Once we agreed on a menu, Bev thought it would be fun to invite two other friends to dinner.
“Great, then we can capture their reactions on video!” I enthused.
We made a list of ingredients for the three recipes we selected, then set off to do our errands, not realizing it would take us hours to make all the stops we needed to make for culinary and personal purposes.
By the time we got back to Bev’s kitchen, it was 3:30 PM. We got busy prepping, cooking, and baking.
My work as a copywriter for SMART Growth Marketing creates an ongoing opportunity for me to discover new industries and professions, and hone my persuasive writing skills. A few months ago, I wrote copy for Dr. C’s (as he’s known by his patients) digital marketing campaign, which included an informative eBook on Bio-identical Hormone Replacement Therapy (BHRT).
In 2002, I discovered the benefits of bio-identical progesterone cream through Arbonne, which became the solution I’d been seeking for most of my life. But until I wrote the eBook with medical information provided by Dr. C., I had no clue about the widespread impact of hormones and hormone deficiency on every aspect of health and well-being — from heart disease to diabetes — not only menopause or anything relating to sex. Having spent decades seeking alternatives to synthetic hormones, e.g. the pill, the panacea most gynecologists prescribe for irregular periods and other female health problems, I welcomed the discovery of bio-identical progesterone, which regulated my cycle with no harmful side effects.
Even back in the day at the age of 19, I remember challenging the doctor who explained that Provera, a synthetic version of progesterone, would not solve my problem, but would instead create a “false scenario” in my body so I’d get a period every month. “What’s the point of that? And why can’t we solve the problem so my body functions the way nature intended without putting synthetic garbage into it?” I remember asking.
I’m paraphrasing slightly, but I intuited at a young age that nothing good could come from taking synthetic hormones that failed to address and correct the issue — and worse, had the potential to inflict more harm over time. So began my decades-long journey from doctor to doctor, with the same frustrating results. Eventually, I learned to smile, say “thank you” and take the prescription for the pill, then rip it up as soon as I left their office.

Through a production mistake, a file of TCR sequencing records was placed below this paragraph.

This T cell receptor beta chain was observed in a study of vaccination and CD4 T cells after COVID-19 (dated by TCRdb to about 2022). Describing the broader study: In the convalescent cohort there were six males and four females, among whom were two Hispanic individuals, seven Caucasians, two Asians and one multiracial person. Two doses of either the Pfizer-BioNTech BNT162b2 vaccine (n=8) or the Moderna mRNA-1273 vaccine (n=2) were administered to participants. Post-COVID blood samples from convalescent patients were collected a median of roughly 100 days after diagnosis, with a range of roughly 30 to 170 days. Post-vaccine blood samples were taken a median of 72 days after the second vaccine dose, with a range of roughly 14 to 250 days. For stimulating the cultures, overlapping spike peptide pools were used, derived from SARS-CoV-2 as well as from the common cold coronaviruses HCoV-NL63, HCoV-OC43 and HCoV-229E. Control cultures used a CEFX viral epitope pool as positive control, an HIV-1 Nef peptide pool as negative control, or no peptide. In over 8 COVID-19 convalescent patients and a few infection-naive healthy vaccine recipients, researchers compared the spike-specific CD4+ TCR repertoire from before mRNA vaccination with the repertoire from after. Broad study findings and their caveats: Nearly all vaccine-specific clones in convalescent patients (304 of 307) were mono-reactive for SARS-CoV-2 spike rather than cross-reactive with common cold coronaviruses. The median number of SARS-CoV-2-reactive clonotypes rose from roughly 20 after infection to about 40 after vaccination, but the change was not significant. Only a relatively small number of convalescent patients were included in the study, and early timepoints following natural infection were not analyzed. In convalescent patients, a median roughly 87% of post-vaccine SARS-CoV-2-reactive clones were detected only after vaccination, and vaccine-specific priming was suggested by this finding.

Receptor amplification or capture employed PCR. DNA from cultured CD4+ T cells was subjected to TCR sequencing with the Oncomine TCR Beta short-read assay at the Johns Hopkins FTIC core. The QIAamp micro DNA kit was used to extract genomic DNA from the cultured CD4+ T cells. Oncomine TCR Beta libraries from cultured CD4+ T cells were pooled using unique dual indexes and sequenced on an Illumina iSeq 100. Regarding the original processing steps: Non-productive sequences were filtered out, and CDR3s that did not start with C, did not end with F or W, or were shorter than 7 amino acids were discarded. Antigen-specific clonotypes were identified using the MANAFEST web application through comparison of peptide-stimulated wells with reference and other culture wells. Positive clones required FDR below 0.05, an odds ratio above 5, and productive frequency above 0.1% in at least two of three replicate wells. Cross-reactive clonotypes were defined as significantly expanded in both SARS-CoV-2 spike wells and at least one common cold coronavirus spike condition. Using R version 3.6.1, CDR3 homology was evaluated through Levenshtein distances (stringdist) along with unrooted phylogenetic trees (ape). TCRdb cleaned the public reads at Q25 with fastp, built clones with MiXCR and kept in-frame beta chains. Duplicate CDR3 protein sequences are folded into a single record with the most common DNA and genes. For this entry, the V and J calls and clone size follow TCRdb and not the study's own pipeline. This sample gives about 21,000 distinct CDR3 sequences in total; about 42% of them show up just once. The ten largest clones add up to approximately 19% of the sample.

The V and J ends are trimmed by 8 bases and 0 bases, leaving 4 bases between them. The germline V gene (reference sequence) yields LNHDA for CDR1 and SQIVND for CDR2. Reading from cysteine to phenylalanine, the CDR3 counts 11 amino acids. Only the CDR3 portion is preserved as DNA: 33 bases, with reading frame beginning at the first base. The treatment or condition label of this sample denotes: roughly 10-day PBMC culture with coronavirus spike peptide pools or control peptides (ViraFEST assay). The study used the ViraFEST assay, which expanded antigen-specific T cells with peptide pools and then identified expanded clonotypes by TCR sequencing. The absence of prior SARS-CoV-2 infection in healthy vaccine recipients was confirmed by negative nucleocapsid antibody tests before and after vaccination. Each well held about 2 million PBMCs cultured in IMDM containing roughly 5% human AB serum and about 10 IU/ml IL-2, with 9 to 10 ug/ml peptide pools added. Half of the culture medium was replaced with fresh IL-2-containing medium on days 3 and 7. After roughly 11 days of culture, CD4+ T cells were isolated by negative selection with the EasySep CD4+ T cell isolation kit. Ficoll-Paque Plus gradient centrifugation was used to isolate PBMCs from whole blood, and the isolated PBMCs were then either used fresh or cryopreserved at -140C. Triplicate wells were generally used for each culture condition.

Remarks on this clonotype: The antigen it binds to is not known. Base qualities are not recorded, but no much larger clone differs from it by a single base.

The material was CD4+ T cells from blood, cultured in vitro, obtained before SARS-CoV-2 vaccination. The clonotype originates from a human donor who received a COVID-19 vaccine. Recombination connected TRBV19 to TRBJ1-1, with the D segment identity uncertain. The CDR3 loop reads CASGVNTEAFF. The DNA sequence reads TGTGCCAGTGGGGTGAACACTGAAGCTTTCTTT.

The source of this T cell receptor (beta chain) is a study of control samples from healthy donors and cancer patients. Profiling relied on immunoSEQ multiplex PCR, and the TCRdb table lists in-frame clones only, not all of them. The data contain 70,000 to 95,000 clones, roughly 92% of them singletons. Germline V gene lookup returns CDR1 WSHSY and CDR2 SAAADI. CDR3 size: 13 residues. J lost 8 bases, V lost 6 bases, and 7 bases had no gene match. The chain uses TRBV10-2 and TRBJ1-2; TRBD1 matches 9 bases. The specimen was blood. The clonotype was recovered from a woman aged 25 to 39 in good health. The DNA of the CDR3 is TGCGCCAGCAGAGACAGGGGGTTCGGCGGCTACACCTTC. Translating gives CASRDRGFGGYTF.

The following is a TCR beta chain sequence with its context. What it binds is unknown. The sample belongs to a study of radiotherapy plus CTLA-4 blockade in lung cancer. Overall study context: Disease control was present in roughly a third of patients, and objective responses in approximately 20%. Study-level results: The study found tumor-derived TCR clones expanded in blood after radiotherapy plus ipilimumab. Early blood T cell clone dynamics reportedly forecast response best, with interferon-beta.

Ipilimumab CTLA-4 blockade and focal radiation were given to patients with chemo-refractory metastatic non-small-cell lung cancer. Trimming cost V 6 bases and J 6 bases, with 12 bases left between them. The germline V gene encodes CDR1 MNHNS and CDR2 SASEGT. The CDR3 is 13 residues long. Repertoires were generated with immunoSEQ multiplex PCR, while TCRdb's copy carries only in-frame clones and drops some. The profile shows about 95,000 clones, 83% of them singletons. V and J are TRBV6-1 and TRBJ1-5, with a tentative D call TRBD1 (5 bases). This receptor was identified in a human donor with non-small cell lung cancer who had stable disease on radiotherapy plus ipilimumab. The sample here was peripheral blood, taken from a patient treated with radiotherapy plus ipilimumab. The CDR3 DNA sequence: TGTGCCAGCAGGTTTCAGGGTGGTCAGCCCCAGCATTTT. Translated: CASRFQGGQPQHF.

Years later in 1998, I was diagnosed with Polycystic Ovarian Syndrome (PCOS), a complex condition that affects women in various ways. In most cases like mine, it’s not obvious by looking at someone’s physical appearance that they even have PCOS, which is characterized by acne, weight gain, irregular menstrual cycles, excess facial and body hair, and — as the name suggests, ovarian cysts. For me, it began with a strange outbreak of cystic acne on my chin (something I never dealt with as a teenager), prompting my first visit to a dermatologist, who took one look at me and declared, “I’ll give you something to clear up the acne, but this is a hormonal problem. You need to go back to your doctor and get to the bottom of it.”
I took his advice, which led to a referral to the Fertility and IVF Center of Miami in the spring of 2000, where a specialist determined I had simple ovarian cysts and endometriosis. After my outpatient procedure, the doctor handed me a prescription for the pill, which I accepted and never filled. By then, I knew it was pointless to engage in debate on the topic. Thankfully, the acne and the simple cysts cleared up and dissolved on their own, and once I discovered Arbonne’s natural progesterone cream, I experienced regular cycles. Problem solved. Or so I thought.
Fast forward to a few months ago. The acne on my chin returned with a vengeance, though this time it was not cystic. However, it recurred in an endless cycle, creating redness, discomfort and itching. Combined with the onset of insomnia, which is especially difficult for a deep sleeper like me, and low energy levels, I realized it was time to book an appointment with Dr. C. I called Jody, his Chief Operating Officer and former partner in SMART Growth Marketing, to start the process, which began with detailed blood work, followed by an office visit with Dr. C. to review the results and decide on a plan forward.